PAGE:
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Sunrise at ‘Look Wide'

Scouts and Explorers standign by the cairn at 'Look Wide'For their Sunrise Ceremony, South Ingleborough Explorer Scout Unit, along with Settle Scouts, travelled all the way to 'Look Wide', a very special woodland clearing just outside the village of Humshaugh in Northumberland. 

The Explorer Scouts, who were already in the area on a five-day expedition to walk the length of Hadrian's Wall, were joined for the ceremony by Scouts and their Leaders from the 1st Castleberg Group, as well as four District Leaders. 

Standing by the cairn that marks the site of the first nationally organised Scout camp organised by Baden-Powell in 1908, the Ingleborough contingent joined members from the local Hadrian Scout District to celebrate the moment of Scouting's Centenary together.

Humshaugh: the first national Scout camp

Whilst Brownsea Island was the site of the experimental camp in 1907, Humshaugh hosted what is recognised as the first nationally organised Scout camp from 22 August to 4 September 1908. The difference between the two camps is that the Brownsea camp event was not attended by any invested Members, since there was no Movement at the time.

The Humshaugh camp saw 30 invested Scouts from around the UK.These were members of recognised Scout Troops who followed the Scout Method and Scout Law as developed by Baden-Powell and published in Scouting for Boys.

A "just fantastic" Sunrise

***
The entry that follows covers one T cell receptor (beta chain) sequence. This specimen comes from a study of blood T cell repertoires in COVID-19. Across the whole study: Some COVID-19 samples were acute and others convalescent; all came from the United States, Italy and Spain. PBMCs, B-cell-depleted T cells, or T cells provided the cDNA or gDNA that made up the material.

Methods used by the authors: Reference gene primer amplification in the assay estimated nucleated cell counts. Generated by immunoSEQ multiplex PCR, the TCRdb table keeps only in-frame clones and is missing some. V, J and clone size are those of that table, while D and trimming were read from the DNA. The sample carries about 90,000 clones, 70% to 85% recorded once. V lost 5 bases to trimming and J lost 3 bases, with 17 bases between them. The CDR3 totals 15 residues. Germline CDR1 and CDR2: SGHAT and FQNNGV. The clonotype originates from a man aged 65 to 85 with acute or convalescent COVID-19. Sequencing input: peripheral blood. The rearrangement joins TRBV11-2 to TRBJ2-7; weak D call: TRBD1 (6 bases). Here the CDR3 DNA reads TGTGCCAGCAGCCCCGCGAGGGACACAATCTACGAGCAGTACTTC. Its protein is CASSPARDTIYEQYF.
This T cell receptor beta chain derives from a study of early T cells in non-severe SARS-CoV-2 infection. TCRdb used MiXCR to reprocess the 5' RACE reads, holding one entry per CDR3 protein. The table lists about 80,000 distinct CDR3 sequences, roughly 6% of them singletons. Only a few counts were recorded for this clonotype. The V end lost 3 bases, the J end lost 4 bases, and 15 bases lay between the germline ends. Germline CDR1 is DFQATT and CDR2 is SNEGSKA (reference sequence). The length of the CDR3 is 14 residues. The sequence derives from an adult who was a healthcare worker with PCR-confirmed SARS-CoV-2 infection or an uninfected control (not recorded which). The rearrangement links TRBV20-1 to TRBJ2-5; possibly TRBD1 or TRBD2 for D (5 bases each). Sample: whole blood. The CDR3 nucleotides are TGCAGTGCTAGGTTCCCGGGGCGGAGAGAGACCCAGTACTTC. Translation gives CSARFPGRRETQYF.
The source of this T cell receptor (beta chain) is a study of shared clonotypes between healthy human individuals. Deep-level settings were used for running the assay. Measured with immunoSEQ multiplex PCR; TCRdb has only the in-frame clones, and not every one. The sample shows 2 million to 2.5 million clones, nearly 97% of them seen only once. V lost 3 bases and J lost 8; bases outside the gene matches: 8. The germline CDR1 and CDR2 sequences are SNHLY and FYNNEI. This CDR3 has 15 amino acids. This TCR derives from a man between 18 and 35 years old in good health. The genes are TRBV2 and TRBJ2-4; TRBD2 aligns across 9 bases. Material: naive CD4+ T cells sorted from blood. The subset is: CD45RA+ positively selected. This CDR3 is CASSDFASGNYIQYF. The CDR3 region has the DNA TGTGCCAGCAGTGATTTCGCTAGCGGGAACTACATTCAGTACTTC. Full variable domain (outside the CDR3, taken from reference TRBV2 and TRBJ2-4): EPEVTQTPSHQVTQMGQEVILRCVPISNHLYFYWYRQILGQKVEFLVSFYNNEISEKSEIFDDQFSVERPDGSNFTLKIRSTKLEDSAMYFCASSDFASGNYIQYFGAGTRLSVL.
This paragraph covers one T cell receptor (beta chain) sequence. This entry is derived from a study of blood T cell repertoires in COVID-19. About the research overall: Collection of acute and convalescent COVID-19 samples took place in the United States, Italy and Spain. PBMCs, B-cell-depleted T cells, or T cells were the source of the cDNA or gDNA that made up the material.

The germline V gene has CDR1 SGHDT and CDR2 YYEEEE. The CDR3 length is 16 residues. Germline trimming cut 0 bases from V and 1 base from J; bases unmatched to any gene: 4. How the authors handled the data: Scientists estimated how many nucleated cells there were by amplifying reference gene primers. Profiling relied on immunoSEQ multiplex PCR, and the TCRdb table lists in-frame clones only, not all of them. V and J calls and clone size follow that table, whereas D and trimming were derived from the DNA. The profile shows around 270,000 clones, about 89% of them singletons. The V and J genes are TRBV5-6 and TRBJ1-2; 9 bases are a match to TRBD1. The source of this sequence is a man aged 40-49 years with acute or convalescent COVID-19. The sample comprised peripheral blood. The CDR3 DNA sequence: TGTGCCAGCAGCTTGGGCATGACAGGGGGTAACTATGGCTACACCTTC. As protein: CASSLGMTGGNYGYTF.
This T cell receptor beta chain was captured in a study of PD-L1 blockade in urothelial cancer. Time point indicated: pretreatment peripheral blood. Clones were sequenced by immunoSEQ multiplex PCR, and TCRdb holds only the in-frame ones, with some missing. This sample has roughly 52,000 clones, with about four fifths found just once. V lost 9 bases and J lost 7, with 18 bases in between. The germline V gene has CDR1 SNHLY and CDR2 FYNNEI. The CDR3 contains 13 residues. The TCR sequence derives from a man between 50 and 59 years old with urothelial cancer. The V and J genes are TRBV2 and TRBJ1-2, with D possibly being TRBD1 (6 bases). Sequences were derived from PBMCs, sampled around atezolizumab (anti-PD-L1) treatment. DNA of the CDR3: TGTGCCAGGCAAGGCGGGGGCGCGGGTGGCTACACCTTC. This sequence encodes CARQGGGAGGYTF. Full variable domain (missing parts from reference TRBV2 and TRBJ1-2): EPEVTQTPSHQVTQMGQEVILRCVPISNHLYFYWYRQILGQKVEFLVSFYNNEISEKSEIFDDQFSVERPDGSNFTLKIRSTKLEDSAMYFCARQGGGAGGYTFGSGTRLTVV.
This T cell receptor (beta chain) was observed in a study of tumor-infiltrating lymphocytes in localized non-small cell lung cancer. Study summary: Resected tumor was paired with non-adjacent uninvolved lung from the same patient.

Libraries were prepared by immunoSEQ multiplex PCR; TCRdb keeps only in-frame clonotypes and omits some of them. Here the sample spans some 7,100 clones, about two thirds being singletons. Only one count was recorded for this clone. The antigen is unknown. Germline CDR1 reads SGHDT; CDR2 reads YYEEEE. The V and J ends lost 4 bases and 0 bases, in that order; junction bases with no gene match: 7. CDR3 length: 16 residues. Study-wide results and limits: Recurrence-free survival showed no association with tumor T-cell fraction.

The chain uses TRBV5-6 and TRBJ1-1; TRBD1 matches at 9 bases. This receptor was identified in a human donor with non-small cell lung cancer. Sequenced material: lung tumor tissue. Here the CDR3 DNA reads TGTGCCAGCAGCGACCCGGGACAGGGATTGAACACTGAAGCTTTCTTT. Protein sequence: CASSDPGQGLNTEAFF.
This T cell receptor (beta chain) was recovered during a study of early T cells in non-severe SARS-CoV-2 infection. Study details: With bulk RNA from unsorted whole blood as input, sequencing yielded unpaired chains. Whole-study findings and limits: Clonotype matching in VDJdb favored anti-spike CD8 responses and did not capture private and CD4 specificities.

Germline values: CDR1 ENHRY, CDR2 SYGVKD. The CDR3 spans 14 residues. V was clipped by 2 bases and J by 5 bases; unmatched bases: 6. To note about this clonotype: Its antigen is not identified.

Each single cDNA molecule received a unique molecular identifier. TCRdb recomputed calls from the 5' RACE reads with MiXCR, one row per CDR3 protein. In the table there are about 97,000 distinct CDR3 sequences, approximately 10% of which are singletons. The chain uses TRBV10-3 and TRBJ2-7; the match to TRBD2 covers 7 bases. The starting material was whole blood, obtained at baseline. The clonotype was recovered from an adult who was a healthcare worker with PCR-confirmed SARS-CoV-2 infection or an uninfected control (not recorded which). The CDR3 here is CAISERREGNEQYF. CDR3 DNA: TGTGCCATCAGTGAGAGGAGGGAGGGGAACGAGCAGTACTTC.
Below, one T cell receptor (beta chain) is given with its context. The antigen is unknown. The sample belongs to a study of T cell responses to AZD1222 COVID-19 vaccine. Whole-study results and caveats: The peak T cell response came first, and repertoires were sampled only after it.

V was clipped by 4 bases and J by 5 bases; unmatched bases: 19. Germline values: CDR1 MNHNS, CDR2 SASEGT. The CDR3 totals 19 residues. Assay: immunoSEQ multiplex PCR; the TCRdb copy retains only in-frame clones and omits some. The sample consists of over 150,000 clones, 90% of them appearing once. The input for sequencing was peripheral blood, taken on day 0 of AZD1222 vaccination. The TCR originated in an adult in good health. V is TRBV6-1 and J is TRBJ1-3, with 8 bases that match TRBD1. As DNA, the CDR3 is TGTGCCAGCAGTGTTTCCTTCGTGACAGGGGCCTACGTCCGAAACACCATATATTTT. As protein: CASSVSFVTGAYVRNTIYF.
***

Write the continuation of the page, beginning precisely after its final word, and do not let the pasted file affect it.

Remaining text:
Due to its importance place in Scouting's history, the 'Look Wide' site was an natural choice for a Scouting's Sunrise ceremony. Sue Haddrill, District Commissioner for Ingleborough, said, ‘A Centenary flag fluttered in the breeze, the Jamboree song played and a message from the Chief Scout as read by the local District Commissioner.

‘Everyone then renewed their Scout Promise and all the members, young and old alike, exchanged a traditional left-handed greeting, in a unique, once in a lifetime ceremony that everyone will remember for many years to come.  The verdict when the whole party returned home was “just fantastic”’.

At the end of the official programme, a new Explorer Scout was invested into the Movement, symbolising an optimistic future for the next one hundred years. Each of the Ingleborough Scouts received a commemorative woggle and handmade card as a memento of the occasion.

Everyone listened to a special message of greeting from Dick Stevenson, the County Commissioner, before preparing for either a further day of hiking along the wall for the Explorers or a walk to the station to catch the train home for the Scouts.

For more stories of Scouting's Sunrise events visit

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